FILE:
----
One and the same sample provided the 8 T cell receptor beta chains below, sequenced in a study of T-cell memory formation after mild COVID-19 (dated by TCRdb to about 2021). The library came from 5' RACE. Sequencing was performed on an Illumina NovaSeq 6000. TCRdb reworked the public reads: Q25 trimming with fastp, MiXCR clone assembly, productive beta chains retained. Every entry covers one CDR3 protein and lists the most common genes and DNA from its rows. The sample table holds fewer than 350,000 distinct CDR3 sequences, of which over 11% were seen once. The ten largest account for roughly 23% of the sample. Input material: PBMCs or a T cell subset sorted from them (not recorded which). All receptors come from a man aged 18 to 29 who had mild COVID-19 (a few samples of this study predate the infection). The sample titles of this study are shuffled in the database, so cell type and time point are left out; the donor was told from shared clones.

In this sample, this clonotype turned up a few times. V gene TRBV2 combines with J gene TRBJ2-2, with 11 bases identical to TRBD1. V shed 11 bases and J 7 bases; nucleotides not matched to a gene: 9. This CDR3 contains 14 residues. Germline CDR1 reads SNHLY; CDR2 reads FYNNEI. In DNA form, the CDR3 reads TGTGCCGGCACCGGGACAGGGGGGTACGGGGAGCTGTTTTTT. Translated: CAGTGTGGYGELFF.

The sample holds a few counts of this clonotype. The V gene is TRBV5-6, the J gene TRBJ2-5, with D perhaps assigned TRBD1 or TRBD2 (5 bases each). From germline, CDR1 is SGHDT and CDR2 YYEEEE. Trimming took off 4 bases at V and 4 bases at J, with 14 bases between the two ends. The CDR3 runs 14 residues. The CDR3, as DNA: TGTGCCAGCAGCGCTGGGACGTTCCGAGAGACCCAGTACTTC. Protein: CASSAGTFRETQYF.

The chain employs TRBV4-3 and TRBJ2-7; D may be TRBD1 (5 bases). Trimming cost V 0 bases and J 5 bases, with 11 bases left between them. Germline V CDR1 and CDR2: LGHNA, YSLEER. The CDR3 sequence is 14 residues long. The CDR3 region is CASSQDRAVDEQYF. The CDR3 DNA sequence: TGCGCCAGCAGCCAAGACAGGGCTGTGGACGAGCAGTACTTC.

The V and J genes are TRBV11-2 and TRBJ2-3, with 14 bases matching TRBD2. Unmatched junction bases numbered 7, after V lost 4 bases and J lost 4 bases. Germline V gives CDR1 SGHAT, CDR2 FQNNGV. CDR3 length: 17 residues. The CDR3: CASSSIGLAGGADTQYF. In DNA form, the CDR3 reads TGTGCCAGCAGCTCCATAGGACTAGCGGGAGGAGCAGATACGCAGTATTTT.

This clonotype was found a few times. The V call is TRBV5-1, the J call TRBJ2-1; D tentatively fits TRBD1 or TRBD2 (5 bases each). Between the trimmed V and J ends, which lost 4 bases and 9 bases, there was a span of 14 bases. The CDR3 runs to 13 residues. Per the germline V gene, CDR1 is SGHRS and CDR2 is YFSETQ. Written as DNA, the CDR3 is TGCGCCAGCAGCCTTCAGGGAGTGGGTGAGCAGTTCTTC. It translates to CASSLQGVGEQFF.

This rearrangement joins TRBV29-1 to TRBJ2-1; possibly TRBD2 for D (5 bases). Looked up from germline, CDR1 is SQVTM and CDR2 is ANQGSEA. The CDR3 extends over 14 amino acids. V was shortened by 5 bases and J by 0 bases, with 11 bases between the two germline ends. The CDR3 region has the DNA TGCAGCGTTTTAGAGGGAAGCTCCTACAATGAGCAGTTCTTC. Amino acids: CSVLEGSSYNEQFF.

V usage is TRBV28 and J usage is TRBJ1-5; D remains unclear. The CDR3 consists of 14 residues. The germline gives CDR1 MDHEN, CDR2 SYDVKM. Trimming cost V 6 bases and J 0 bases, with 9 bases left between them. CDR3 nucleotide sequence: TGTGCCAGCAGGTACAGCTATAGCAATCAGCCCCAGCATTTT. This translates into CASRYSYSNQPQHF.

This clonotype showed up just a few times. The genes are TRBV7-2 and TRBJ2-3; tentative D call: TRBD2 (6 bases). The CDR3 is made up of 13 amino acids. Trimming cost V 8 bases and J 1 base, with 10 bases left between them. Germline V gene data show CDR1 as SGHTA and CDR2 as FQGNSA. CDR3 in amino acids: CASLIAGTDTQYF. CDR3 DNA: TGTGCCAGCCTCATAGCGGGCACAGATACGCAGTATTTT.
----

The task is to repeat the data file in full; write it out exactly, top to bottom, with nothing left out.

One and the same sample provided the 8 T cell receptor beta chains below, sequenced in a study of T-cell memory formation after mild COVID-19 (dated by TCRdb to about 2021). The library came from 5' RACE. Sequencing was performed on an Illumina NovaSeq 6000. TCRdb reworked the public reads: Q25 trimming with fastp, MiXCR clone assembly, productive beta chains retained. Every entry covers one CDR3 protein and lists the most common genes and DNA from its rows. The sample table holds fewer than 350,000 distinct CDR3 sequences, of which over 11% were seen once. The ten largest account for roughly 23% of the sample. Input material: PBMCs or a T cell subset sorted from them (not recorded which). All receptors come from a man aged 18 to 29 who had mild COVID-19 (a few samples of this study predate the infection). The sample titles of this study are shuffled in the database, so cell type and time point are left out; the donor was told from shared clones.

In this sample, this clonotype turned up a few times. V gene TRBV2 combines with J gene TRBJ2-2, with 11 bases identical to TRBD1. V shed 11 bases and J 7 bases; nucleotides not matched to a gene: 9. This CDR3 contains 14 residues. Germline CDR1 reads SNHLY; CDR2 reads FYNNEI. In DNA form, the CDR3 reads TGTGCCGGCACCGGGACAGGGGGGTACGGGGAGCTGTTTTTT. Translated: CAGTGTGGYGELFF.

The sample holds a few counts of this clonotype. The V gene is TRBV5-6, the J gene TRBJ2-5, with D perhaps assigned TRBD1 or TRBD2 (5 bases each). From germline, CDR1 is SGHDT and CDR2 YYEEEE. Trimming took off 4 bases at V and 4 bases at J, with 14 bases between the two ends. The CDR3 runs 14 residues. The CDR3, as DNA: TGTGCCAGCAGCGCTGGGACGTTCCGAGAGACCCAGTACTTC. Protein: CASSAGTFRETQYF.

The chain employs TRBV4-3 and TRBJ2-7; D may be TRBD1 (5 bases). Trimming cost V 0 bases and J 5 bases, with 11 bases left between them. Germline V CDR1 and CDR2: LGHNA, YSLEER. The CDR3 sequence is 14 residues long. The CDR3 region is CASSQDRAVDEQYF. The CDR3 DNA sequence: TGCGCCAGCAGCCAAGACAGGGCTGTGGACGAGCAGTACTTC.

The V and J genes are TRBV11-2 and TRBJ2-3, with 14 bases matching TRBD2. Unmatched junction bases numbered 7, after V lost 4 bases and J lost 4 bases. Germline V gives CDR1 SGHAT, CDR2 FQNNGV. CDR3 length: 17 residues. The CDR3: CASSSIGLAGGADTQYF. In DNA form, the CDR3 reads TGTGCCAGCAGCTCCATAGGACTAGCGGGAGGAGCAGATACGCAGTATTTT.

This clonotype was found a few times. The V call is TRBV5-1, the J call TRBJ2-1; D tentatively fits TRBD1 or TRBD2 (5 bases each). Between the trimmed V and J ends, which lost 4 bases and 9 bases, there was a span of 14 bases. The CDR3 runs to 13 residues. Per the germline V gene, CDR1 is SGHRS and CDR2 is YFSETQ. Written as DNA, the CDR3 is TGCGCCAGCAGCCTTCAGGGAGTGGGTGAGCAGTTCTTC. It translates to CASSLQGVGEQFF.

This rearrangement joins TRBV29-1 to TRBJ2-1; possibly TRBD2 for D (5 bases). Looked up from germline, CDR1 is SQVTM and CDR2 is ANQGSEA. The CDR3 extends over 14 amino acids. V was shortened by 5 bases and J by 0 bases, with 11 bases between the two germline ends. The CDR3 region has the DNA TGCAGCGTTTTAGAGGGAAGCTCCTACAATGAGCAGTTCTTC. Amino acids: CSVLEGSSYNEQFF.

V usage is TRBV28 and J usage is TRBJ1-5; D remains unclear. The CDR3 consists of 14 residues. The germline gives CDR1 MDHEN, CDR2 SYDVKM. Trimming cost V 6 bases and J 0 bases, with 9 bases left between them. CDR3 nucleotide sequence: TGTGCCAGCAGGTACAGCTATAGCAATCAGCCCCAGCATTTT. This translates into CASRYSYSNQPQHF.

This clonotype showed up just a few times. The genes are TRBV7-2 and TRBJ2-3; tentative D call: TRBD2 (6 bases). The CDR3 is made up of 13 amino acids. Trimming cost V 8 bases and J 1 base, with 10 bases left between them. Germline V gene data show CDR1 as SGHTA and CDR2 as FQGNSA. CDR3 in amino acids: CASLIAGTDTQYF. CDR3 DNA: TGTGCCAGCCTCATAGCGGGCACAGATACGCAGTATTTT.